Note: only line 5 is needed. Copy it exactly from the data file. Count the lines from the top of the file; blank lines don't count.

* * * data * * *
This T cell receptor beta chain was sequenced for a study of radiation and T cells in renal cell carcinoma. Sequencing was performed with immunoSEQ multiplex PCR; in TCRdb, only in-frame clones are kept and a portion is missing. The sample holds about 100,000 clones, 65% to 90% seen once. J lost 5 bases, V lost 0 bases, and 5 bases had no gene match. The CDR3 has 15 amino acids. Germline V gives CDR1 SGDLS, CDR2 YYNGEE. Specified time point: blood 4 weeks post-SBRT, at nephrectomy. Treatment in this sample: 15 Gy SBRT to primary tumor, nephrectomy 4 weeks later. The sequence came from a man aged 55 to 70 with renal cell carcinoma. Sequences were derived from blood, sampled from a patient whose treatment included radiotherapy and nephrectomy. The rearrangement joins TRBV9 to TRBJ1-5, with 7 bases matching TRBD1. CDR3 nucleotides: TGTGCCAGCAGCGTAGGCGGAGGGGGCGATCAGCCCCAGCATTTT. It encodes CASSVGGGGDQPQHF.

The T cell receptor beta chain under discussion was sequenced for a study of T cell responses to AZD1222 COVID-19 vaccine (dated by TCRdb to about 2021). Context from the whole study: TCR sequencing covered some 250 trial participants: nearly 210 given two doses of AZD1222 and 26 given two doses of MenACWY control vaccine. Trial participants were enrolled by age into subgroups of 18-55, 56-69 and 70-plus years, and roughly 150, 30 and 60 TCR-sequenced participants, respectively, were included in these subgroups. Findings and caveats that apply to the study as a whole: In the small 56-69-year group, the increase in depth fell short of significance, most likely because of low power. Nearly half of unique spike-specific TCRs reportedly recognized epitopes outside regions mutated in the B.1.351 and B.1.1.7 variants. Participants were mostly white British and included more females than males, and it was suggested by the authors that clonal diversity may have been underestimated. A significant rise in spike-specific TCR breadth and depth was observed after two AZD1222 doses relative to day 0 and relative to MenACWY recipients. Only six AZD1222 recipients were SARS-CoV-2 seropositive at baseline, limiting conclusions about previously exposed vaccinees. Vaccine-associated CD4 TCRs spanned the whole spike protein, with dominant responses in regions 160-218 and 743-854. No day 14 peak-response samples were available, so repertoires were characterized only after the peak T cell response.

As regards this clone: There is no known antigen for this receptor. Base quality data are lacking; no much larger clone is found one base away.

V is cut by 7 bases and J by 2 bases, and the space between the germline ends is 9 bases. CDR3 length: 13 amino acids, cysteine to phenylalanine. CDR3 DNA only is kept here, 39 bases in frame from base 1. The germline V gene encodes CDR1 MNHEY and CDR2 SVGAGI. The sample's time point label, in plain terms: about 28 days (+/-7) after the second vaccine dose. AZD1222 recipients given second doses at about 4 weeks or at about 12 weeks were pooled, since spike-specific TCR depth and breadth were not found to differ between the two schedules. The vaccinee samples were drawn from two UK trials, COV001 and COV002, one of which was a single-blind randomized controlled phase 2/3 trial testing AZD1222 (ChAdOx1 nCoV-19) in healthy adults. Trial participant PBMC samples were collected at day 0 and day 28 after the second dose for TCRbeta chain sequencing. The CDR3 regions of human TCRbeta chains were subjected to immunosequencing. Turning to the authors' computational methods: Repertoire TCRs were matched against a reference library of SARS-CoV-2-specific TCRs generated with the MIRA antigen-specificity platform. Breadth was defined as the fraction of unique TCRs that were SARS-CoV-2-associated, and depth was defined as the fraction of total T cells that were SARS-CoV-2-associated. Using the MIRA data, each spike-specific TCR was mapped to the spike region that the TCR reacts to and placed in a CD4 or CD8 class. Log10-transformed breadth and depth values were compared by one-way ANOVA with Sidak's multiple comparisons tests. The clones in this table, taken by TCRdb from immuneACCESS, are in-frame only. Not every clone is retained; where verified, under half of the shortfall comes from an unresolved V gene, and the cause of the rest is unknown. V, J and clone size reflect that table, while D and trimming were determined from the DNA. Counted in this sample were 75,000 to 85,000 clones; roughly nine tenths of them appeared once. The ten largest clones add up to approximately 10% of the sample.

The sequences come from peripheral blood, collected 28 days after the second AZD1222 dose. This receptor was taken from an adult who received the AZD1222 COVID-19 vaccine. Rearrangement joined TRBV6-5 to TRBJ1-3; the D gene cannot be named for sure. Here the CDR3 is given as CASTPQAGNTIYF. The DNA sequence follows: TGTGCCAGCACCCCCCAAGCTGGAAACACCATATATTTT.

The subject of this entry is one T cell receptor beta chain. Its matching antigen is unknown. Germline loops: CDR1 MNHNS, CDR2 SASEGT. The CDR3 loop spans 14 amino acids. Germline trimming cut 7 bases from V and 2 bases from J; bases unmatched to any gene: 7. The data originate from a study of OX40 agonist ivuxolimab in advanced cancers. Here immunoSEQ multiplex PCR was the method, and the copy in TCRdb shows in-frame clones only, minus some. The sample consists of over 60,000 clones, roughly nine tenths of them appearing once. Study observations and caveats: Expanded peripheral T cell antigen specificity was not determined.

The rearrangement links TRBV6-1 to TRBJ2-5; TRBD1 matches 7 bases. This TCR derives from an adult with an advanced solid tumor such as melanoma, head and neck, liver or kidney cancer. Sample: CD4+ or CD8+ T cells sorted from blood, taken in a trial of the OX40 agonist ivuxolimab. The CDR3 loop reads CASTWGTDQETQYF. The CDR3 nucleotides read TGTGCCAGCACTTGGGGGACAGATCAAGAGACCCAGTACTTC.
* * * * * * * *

The sequences come from peripheral blood, collected 28 days after the second AZD1222 dose. This receptor was taken from an adult who received the AZD1222 COVID-19 vaccine. Rearrangement joined TRBV6-5 to TRBJ1-3; the D gene cannot be named for sure. Here the CDR3 is given as CASTPQAGNTIYF. The DNA sequence follows: TGTGCCAGCACCCCCCAAGCTGGAAACACCATATATTTT.